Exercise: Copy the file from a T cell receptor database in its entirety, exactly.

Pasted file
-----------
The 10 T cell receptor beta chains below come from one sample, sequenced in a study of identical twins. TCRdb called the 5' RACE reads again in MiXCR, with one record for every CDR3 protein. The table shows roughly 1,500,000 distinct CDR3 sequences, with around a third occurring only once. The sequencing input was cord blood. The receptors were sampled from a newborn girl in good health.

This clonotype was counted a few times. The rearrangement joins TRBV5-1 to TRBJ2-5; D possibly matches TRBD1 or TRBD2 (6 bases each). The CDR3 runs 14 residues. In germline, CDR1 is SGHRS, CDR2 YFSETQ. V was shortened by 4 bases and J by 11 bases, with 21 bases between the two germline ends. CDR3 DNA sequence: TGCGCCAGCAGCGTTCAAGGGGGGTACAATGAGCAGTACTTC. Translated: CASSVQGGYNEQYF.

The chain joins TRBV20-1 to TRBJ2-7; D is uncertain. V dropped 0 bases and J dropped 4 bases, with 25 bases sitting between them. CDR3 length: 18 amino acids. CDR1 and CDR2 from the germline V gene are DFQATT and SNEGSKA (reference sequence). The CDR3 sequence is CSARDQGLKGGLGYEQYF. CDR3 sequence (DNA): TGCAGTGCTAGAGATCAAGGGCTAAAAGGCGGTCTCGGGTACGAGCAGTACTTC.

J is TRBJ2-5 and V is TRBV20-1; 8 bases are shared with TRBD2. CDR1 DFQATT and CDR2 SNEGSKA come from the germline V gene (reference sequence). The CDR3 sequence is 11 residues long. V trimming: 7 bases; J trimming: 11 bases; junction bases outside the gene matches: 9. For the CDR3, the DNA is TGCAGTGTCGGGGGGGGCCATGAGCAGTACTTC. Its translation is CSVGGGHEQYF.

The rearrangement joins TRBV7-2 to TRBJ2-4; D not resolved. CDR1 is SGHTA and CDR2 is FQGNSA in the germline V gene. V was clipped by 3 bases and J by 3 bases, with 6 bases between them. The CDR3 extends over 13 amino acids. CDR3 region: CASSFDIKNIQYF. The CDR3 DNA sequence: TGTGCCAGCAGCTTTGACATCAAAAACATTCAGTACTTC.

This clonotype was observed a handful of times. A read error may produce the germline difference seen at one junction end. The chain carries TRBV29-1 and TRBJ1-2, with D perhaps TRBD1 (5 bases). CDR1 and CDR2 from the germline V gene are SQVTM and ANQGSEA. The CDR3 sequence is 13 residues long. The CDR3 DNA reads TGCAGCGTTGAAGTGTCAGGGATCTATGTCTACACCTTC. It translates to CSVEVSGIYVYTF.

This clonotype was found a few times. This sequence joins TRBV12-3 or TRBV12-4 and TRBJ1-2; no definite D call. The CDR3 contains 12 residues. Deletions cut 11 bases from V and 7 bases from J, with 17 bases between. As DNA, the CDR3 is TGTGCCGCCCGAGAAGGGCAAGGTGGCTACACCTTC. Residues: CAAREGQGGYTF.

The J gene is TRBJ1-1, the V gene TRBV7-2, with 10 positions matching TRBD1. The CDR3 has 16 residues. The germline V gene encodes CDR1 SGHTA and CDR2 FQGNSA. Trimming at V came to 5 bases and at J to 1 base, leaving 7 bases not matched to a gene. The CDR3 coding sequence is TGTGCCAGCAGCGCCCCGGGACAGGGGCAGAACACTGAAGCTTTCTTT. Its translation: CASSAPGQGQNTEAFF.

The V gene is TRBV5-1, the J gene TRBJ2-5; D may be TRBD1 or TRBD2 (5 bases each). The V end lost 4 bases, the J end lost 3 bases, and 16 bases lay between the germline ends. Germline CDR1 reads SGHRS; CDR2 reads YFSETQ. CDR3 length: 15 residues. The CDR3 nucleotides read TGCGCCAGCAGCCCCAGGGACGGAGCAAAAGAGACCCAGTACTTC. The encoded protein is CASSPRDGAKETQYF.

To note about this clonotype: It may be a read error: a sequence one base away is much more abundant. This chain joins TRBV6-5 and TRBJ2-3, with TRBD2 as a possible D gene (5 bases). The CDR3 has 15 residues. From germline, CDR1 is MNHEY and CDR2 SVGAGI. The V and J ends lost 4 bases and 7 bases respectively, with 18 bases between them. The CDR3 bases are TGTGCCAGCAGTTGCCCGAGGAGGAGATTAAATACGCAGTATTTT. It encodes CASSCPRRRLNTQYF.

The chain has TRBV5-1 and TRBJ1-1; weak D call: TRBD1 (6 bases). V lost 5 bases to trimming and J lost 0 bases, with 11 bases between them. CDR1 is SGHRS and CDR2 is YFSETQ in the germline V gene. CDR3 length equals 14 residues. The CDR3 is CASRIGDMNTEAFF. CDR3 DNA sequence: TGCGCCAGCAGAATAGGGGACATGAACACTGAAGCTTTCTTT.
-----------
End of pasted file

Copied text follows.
The 10 T cell receptor beta chains below come from one sample, sequenced in a study of identical twins. TCRdb called the 5' RACE reads again in MiXCR, with one record for every CDR3 protein. The table shows roughly 1,500,000 distinct CDR3 sequences, with around a third occurring only once. The sequencing input was cord blood. The receptors were sampled from a newborn girl in good health.

This clonotype was counted a few times. The rearrangement joins TRBV5-1 to TRBJ2-5; D possibly matches TRBD1 or TRBD2 (6 bases each). The CDR3 runs 14 residues. In germline, CDR1 is SGHRS, CDR2 YFSETQ. V was shortened by 4 bases and J by 11 bases, with 21 bases between the two germline ends. CDR3 DNA sequence: TGCGCCAGCAGCGTTCAAGGGGGGTACAATGAGCAGTACTTC. Translated: CASSVQGGYNEQYF.

The chain joins TRBV20-1 to TRBJ2-7; D is uncertain. V dropped 0 bases and J dropped 4 bases, with 25 bases sitting between them. CDR3 length: 18 amino acids. CDR1 and CDR2 from the germline V gene are DFQATT and SNEGSKA (reference sequence). The CDR3 sequence is CSARDQGLKGGLGYEQYF. CDR3 sequence (DNA): TGCAGTGCTAGAGATCAAGGGCTAAAAGGCGGTCTCGGGTACGAGCAGTACTTC.

J is TRBJ2-5 and V is TRBV20-1; 8 bases are shared with TRBD2. CDR1 DFQATT and CDR2 SNEGSKA come from the germline V gene (reference sequence). The CDR3 sequence is 11 residues long. V trimming: 7 bases; J trimming: 11 bases; junction bases outside the gene matches: 9. For the CDR3, the DNA is TGCAGTGTCGGGGGGGGCCATGAGCAGTACTTC. Its translation is CSVGGGHEQYF.

The rearrangement joins TRBV7-2 to TRBJ2-4; D not resolved. CDR1 is SGHTA and CDR2 is FQGNSA in the germline V gene. V was clipped by 3 bases and J by 3 bases, with 6 bases between them. The CDR3 extends over 13 amino acids. CDR3 region: CASSFDIKNIQYF. The CDR3 DNA sequence: TGTGCCAGCAGCTTTGACATCAAAAACATTCAGTACTTC.

This clonotype was observed a handful of times. A read error may produce the germline difference seen at one junction end. The chain carries TRBV29-1 and TRBJ1-2, with D perhaps TRBD1 (5 bases). CDR1 and CDR2 from the germline V gene are SQVTM and ANQGSEA. The CDR3 sequence is 13 residues long. The CDR3 DNA reads TGCAGCGTTGAAGTGTCAGGGATCTATGTCTACACCTTC. It translates to CSVEVSGIYVYTF.

This clonotype was found a few times. This sequence joins TRBV12-3 or TRBV12-4 and TRBJ1-2; no definite D call. The CDR3 contains 12 residues. Deletions cut 11 bases from V and 7 bases from J, with 17 bases between. As DNA, the CDR3 is TGTGCCGCCCGAGAAGGGCAAGGTGGCTACACCTTC. Residues: CAAREGQGGYTF.

The J gene is TRBJ1-1, the V gene TRBV7-2, with 10 positions matching TRBD1. The CDR3 has 16 residues. The germline V gene encodes CDR1 SGHTA and CDR2 FQGNSA. Trimming at V came to 5 bases and at J to 1 base, leaving 7 bases not matched to a gene. The CDR3 coding sequence is TGTGCCAGCAGCGCCCCGGGACAGGGGCAGAACACTGAAGCTTTCTTT. Its translation: CASSAPGQGQNTEAFF.

The V gene is TRBV5-1, the J gene TRBJ2-5; D may be TRBD1 or TRBD2 (5 bases each). The V end lost 4 bases, the J end lost 3 bases, and 16 bases lay between the germline ends. Germline CDR1 reads SGHRS; CDR2 reads YFSETQ. CDR3 length: 15 residues. The CDR3 nucleotides read TGCGCCAGCAGCCCCAGGGACGGAGCAAAAGAGACCCAGTACTTC. The encoded protein is CASSPRDGAKETQYF.

To note about this clonotype: It may be a read error: a sequence one base away is much more abundant. This chain joins TRBV6-5 and TRBJ2-3, with TRBD2 as a possible D gene (5 bases). The CDR3 has 15 residues. From germline, CDR1 is MNHEY and CDR2 SVGAGI. The V and J ends lost 4 bases and 7 bases respectively, with 18 bases between them. The CDR3 bases are TGTGCCAGCAGTTGCCCGAGGAGGAGATTAAATACGCAGTATTTT. It encodes CASSCPRRRLNTQYF.

The chain has TRBV5-1 and TRBJ1-1; weak D call: TRBD1 (6 bases). V lost 5 bases to trimming and J lost 0 bases, with 11 bases between them. CDR1 is SGHRS and CDR2 is YFSETQ in the germline V gene. CDR3 length equals 14 residues. The CDR3 is CASRIGDMNTEAFF. CDR3 DNA sequence: TGCGCCAGCAGAATAGGGGACATGAACACTGAAGCTTTCTTT.